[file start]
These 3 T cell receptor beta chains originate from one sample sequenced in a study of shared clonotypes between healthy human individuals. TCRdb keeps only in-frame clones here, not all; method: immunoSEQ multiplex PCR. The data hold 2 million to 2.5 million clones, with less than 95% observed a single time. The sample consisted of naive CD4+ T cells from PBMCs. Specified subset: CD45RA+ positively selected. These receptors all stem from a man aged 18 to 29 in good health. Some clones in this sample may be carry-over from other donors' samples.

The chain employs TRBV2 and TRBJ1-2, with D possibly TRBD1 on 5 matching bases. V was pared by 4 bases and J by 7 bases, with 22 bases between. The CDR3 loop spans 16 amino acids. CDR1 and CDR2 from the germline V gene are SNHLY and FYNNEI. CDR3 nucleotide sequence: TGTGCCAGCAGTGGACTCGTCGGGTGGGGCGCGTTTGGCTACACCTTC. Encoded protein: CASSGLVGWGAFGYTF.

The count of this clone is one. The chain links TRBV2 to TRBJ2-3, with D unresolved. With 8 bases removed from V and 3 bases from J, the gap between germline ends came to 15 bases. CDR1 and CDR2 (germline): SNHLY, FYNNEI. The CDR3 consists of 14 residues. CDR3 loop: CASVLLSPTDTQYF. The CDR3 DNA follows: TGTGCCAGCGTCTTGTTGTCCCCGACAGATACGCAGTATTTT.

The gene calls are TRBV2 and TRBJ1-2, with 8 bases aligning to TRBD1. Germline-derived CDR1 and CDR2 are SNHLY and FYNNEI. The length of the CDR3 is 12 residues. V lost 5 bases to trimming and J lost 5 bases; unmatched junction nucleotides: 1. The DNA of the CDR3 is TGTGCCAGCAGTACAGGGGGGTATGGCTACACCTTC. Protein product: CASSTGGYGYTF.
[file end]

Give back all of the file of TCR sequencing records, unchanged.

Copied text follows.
These 3 T cell receptor beta chains originate from one sample sequenced in a study of shared clonotypes between healthy human individuals. TCRdb keeps only in-frame clones here, not all; method: immunoSEQ multiplex PCR. The data hold 2 million to 2.5 million clones, with less than 95% observed a single time. The sample consisted of naive CD4+ T cells from PBMCs. Specified subset: CD45RA+ positively selected. These receptors all stem from a man aged 18 to 29 in good health. Some clones in this sample may be carry-over from other donors' samples.

The chain employs TRBV2 and TRBJ1-2, with D possibly TRBD1 on 5 matching bases. V was pared by 4 bases and J by 7 bases, with 22 bases between. The CDR3 loop spans 16 amino acids. CDR1 and CDR2 from the germline V gene are SNHLY and FYNNEI. CDR3 nucleotide sequence: TGTGCCAGCAGTGGACTCGTCGGGTGGGGCGCGTTTGGCTACACCTTC. Encoded protein: CASSGLVGWGAFGYTF.

The count of this clone is one. The chain links TRBV2 to TRBJ2-3, with D unresolved. With 8 bases removed from V and 3 bases from J, the gap between germline ends came to 15 bases. CDR1 and CDR2 (germline): SNHLY, FYNNEI. The CDR3 consists of 14 residues. CDR3 loop: CASVLLSPTDTQYF. The CDR3 DNA follows: TGTGCCAGCGTCTTGTTGTCCCCGACAGATACGCAGTATTTT.

The gene calls are TRBV2 and TRBJ1-2, with 8 bases aligning to TRBD1. Germline-derived CDR1 and CDR2 are SNHLY and FYNNEI. The length of the CDR3 is 12 residues. V lost 5 bases to trimming and J lost 5 bases; unmatched junction nucleotides: 1. The DNA of the CDR3 is TGTGCCAGCAGTACAGGGGGGTATGGCTACACCTTC. Protein product: CASSTGGYGYTF.